We had no way of determining Nibbles’ age. The lady at the pet shop told us that hamsters live anywhere from one to three years. We’d only had Nibbles in our lives for nine months, but it’s possible he was geriatric before we even got him. We did not know his age. We did not know his gender. Nibbles, there was so much about you we did not know.
So it as annoying that he seemed be dying because we did not know what to do. We agreed that we were not going to bring the hamster to the vet, which may seem cruel, but we once spent over five thousand dollars on chemotherapy for our dog and we did not want to start heading down that road with a rodent. So our options were limited. Neither of us knows hamster CPR, and it seemed like we were going to have to rely on traditional medicinal techniques. When I say “traditional,” I mean we were going to do nothing and see what happened. My wife did clean the hamster’s eyes in an effort to get him to open them. When she did, she reported that one eyeball now seemed much larger than the other, giving our hamster the look of Marty Feldman on a bad day.
No, it was obvious to us that Nibbles was on his way out. My son kept saying things like, “I don’t want to think about it,” which I believe is the correct way to approach any problem. Denial. He also retained a certain amount of optimism about the situation. His diagnosis: “Maybe Nibbles is tired.” Indeed. Tired of life, boy. Tired of life.
Because I am an absentee father, I was not home when my wife broke the news. At first, our son said he was okay with it, that he did not miss Nibbles that much, which was more disturbing than if he’d been upset. Elizabeth Kubler-Ross teaches us about the Five Stages of Death: Step One, of course, is denial. The tears came soon after. He started crying, which made my daughter cry. Soon they were both keening over the dead hamster. Mourning in the free way that children mourn; their tears feeding other tears, following by desperate exhortations ot the Gods: “why?” my son asked. “Why?” (Anger) Why, indeed. I spoke to him during the throes of his agony. He was choked up and tearful, which was very sad and very cute. (Depression) Of course I felt terrible for him, but I knew that there wasn’t much I could do, and my Diet Dr. Pepper was getting warm, so I kept the conversation brief. My wife said he was miserable for a good long while, but after she suggested he eat dinner in front of the television, a never-before granted privilege, he cheered up immediately. (Acceptance)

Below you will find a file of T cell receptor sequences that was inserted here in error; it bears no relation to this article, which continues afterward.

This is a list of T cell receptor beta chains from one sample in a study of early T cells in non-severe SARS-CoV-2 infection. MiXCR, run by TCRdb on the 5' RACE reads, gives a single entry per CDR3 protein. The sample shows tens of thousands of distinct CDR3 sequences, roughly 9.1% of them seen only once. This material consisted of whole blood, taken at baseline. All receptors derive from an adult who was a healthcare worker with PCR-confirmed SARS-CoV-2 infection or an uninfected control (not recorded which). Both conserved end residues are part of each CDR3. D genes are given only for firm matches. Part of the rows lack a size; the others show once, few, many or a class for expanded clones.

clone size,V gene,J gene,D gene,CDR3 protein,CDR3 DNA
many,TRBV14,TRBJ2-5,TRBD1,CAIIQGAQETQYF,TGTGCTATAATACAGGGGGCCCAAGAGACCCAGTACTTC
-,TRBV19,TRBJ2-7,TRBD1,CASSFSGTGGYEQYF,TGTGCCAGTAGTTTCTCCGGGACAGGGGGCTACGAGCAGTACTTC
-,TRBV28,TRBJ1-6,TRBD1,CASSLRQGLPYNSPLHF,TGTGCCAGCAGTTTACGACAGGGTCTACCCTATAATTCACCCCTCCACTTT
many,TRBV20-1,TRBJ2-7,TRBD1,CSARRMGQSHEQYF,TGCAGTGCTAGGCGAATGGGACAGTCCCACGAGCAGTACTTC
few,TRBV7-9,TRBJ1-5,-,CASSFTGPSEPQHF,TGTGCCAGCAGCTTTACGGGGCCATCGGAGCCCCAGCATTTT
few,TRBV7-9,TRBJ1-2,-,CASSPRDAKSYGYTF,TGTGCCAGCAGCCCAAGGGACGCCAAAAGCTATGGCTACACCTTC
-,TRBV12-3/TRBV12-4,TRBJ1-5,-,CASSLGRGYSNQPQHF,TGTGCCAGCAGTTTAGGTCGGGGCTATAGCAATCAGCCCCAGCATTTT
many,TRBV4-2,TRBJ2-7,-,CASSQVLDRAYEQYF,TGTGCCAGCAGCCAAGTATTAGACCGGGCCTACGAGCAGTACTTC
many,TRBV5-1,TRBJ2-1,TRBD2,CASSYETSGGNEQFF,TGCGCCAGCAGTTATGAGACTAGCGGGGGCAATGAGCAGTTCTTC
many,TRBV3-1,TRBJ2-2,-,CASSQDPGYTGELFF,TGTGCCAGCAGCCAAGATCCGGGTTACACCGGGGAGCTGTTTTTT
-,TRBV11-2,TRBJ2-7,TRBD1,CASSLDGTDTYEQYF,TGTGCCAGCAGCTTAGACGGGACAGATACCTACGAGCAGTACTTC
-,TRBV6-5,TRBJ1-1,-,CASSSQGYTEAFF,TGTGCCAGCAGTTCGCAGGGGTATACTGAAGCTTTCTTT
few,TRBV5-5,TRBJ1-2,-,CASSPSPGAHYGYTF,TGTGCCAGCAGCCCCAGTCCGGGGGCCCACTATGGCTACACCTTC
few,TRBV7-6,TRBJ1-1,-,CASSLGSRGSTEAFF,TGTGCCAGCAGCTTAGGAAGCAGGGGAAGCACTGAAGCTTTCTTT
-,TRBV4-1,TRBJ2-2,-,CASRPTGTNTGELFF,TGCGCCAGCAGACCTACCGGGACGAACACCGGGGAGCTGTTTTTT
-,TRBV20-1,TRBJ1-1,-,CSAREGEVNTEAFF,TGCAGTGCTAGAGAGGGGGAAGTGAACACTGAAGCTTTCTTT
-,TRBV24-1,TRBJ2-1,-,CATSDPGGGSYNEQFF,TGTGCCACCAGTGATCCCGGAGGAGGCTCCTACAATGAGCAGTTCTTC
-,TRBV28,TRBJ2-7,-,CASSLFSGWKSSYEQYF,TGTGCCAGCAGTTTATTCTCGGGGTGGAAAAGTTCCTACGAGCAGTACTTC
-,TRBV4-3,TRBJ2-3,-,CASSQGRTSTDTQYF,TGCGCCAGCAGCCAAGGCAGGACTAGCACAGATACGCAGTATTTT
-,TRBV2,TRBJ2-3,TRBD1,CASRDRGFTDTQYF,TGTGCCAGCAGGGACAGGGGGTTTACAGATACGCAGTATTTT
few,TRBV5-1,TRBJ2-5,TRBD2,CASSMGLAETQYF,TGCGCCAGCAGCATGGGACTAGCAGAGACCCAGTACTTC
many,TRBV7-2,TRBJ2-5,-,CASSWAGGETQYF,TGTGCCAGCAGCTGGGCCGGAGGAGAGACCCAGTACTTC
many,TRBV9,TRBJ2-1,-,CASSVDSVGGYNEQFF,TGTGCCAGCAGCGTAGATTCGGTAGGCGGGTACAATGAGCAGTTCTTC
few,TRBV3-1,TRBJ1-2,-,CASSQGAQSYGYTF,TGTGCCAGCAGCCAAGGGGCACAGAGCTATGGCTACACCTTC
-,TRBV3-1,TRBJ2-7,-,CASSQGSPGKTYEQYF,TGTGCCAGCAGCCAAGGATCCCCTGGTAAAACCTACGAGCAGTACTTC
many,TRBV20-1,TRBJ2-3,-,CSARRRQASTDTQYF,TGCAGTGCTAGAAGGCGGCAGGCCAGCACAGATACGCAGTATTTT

(It should be noted he skipped over the Third Step: Bargaining, in which the bereaved attempt to bargain with God. I guess he didn’t think of it.)
We will bury Nibbles in the backyard, under a flowering bush I planted there a few summers ago. He will be returned to the earth, a boy’s beloved pet and friend. He will view it as a solemn rite of passage; I will view it as another weekend chore. Will we get another hamster to replace Nibbles? In time, perhaps we will find our hearts sufficiently healed to contemplate another pet. (I should note we also have a dog, who is nine and in fine health, which should be enough for any kid, but that argument never held much water pre-Nibbles, so I’m guessing it’s not going to work post-Nibbles, either) My daughter is already speaking of getting a bunny rabbit. Not going to happen. It’s too soon for my son to contemplate another hamster, I suppose, which is fine with me because I hate cleaning the goddamned cage and truth be told, Nibbles smelled like pee.